One of my favorite things about our time in the Holy Land was that almost every place we visited had not only one story… but perhaps two or three that happened in the very same place. The Judean Wilderness is where the Israelites traveled under the leadership of Joshua toward the town of Jericho… where David ran and hid from Saul amongst the rocks and the stones… the same place where John the Baptist had his ministry… the same place where Jesus was tempted… the same desert where the Dead Sea scrolls were found along the coast of the Dead Sea. This blew my mind!

We arrived in Amman, Jordan and traveled toIsrael following a similar path to the way that the Israelites would have entered the promised land. Amman is one of the oldest and longest inhabited cities in the world. In the OT – it is referred to as Rabbath Ammon, the capital city of the Ammonites (around 1200 BC).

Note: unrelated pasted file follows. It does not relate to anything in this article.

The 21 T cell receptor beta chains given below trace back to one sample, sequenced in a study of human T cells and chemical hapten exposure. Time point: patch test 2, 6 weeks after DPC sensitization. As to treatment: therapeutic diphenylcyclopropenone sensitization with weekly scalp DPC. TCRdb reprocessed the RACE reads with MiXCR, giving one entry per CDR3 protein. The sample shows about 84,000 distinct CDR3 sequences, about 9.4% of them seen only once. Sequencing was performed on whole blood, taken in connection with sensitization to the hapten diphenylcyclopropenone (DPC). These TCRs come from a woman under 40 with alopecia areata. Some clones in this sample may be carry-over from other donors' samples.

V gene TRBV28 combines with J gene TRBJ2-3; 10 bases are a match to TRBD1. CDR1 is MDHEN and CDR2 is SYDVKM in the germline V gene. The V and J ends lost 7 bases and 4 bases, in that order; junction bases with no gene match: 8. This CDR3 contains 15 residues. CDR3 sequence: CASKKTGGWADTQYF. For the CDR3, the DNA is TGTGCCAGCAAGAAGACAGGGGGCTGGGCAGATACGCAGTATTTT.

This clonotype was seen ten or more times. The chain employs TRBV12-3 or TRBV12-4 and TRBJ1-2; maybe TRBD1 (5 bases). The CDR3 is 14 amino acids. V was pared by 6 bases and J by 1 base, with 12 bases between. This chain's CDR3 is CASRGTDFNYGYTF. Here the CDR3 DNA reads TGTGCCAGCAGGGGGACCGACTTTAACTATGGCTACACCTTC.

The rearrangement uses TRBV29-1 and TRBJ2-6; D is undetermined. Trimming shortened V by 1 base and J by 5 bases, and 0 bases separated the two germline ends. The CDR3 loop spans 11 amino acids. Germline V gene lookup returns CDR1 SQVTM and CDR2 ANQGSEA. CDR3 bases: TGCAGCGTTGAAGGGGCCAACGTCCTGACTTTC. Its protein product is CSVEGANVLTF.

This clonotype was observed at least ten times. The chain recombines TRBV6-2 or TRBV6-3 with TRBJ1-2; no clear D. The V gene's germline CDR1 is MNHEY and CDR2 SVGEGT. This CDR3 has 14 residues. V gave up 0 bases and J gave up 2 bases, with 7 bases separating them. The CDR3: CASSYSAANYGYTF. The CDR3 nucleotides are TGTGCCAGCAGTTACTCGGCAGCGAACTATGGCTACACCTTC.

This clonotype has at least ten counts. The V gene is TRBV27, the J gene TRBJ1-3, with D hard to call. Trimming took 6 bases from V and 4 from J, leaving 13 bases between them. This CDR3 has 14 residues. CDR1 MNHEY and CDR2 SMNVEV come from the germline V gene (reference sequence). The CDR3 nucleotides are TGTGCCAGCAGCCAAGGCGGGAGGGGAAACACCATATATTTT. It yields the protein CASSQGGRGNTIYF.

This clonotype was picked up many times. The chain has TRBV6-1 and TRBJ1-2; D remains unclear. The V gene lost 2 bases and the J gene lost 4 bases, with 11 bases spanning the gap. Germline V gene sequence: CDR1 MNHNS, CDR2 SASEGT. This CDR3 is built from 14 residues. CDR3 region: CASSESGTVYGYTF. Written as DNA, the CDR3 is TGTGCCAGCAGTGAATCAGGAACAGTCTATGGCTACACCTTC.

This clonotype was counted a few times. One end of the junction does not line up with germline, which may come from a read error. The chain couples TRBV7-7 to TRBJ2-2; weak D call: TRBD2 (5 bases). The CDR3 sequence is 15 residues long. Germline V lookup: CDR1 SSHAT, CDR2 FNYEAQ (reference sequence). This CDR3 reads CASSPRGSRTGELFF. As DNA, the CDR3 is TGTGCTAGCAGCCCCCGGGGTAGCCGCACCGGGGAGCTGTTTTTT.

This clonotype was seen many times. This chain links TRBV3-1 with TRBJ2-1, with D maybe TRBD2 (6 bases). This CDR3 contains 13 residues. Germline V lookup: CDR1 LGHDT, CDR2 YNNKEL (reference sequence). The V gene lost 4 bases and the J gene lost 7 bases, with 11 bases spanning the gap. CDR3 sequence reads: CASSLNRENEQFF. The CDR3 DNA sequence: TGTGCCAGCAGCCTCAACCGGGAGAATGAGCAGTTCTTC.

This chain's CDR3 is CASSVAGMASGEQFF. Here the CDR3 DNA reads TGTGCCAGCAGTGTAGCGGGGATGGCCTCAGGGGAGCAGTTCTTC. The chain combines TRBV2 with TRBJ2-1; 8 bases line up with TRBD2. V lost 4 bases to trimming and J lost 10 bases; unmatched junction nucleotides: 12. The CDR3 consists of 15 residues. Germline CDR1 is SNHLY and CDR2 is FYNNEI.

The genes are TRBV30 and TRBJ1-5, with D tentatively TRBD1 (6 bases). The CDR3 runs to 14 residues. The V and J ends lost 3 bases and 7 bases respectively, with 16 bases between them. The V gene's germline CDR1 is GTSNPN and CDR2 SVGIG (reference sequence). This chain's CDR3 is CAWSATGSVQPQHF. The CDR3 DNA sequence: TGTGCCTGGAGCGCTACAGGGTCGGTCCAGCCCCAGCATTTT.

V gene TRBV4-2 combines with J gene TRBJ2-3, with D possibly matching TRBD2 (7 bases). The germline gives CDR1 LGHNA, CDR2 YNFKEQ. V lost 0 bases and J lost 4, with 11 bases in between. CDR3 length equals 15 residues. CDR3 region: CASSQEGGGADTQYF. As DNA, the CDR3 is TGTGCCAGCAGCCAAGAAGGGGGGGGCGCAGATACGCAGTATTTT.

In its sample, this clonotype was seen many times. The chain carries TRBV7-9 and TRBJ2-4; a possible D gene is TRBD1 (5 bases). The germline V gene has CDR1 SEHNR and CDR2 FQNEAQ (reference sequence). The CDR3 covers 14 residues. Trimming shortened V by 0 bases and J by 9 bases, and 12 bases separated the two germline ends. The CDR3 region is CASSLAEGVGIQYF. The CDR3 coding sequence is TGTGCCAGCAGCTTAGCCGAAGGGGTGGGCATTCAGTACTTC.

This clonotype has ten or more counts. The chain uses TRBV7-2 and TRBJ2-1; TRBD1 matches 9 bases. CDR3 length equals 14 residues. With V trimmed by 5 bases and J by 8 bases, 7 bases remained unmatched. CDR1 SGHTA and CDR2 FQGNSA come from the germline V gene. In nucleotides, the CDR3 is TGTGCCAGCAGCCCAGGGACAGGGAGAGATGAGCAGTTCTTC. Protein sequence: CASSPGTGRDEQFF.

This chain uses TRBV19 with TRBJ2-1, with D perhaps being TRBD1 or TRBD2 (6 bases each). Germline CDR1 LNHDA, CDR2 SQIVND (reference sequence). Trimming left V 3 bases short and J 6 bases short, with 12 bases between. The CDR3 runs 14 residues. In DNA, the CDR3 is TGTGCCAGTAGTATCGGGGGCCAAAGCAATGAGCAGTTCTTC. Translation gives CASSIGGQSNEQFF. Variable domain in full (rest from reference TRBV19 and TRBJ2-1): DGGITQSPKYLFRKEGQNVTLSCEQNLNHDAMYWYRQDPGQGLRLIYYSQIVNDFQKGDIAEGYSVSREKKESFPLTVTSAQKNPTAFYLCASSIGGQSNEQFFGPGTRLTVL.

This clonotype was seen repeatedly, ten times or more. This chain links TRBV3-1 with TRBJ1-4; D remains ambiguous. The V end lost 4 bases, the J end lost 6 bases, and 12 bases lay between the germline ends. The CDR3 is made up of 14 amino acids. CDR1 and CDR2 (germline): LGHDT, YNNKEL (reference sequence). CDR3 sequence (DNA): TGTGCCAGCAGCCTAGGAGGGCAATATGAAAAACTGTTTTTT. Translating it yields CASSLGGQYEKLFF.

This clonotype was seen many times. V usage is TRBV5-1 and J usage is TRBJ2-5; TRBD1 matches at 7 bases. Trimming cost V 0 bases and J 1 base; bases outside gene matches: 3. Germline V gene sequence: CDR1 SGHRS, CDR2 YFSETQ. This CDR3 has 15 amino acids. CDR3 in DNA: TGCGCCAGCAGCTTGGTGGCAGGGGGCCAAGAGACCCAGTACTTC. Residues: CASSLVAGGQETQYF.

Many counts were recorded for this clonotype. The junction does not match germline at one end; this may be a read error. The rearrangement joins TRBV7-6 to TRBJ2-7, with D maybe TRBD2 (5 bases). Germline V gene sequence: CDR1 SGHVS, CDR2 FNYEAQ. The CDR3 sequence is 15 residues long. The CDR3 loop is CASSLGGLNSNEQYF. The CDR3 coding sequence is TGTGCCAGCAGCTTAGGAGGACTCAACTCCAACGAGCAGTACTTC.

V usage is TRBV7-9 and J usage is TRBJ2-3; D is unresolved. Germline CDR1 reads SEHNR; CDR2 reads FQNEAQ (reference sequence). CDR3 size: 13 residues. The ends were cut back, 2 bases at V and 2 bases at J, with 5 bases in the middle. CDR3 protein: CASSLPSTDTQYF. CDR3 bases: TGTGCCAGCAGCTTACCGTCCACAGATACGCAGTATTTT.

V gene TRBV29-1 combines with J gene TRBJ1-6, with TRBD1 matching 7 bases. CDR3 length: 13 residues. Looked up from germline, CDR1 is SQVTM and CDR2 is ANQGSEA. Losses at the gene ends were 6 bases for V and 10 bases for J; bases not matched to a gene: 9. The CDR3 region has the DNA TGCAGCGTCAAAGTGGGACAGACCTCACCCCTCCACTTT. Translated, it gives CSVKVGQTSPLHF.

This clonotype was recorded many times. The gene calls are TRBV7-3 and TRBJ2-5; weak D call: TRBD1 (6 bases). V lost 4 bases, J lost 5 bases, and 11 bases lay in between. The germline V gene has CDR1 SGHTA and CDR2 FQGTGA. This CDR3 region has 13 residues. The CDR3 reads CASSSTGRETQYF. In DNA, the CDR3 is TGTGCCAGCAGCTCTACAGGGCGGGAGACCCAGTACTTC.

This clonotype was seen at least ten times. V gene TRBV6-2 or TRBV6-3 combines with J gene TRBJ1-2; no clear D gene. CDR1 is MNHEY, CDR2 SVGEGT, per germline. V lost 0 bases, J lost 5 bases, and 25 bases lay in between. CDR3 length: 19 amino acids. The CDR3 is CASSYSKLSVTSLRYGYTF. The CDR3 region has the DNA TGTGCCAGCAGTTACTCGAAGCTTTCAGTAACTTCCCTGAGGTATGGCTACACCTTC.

The Ammonites were descendents of Lot– the nephew of Abraham. In Genesis 19, we learn a bit about their origin. Sodom and Gomorah had been destroyed… Lot’s wife had died – you may remember she turned back to look at the destruction of the two cities and was turned into a pillar of salt. Lots two daughters were afraid. One of their fears was that everyone had been destroyed – so they would not be able to have children. So… what did they do (this is actually a rather horrific story) – they got their father drunk and both slept with him. They both became pregnant and each had a son. One daughter had Moab– who became the Moabites and the other daughter had Ben Ammi – whose people were known as the Ammonites. Amman, Jordan still carries their name even to this day.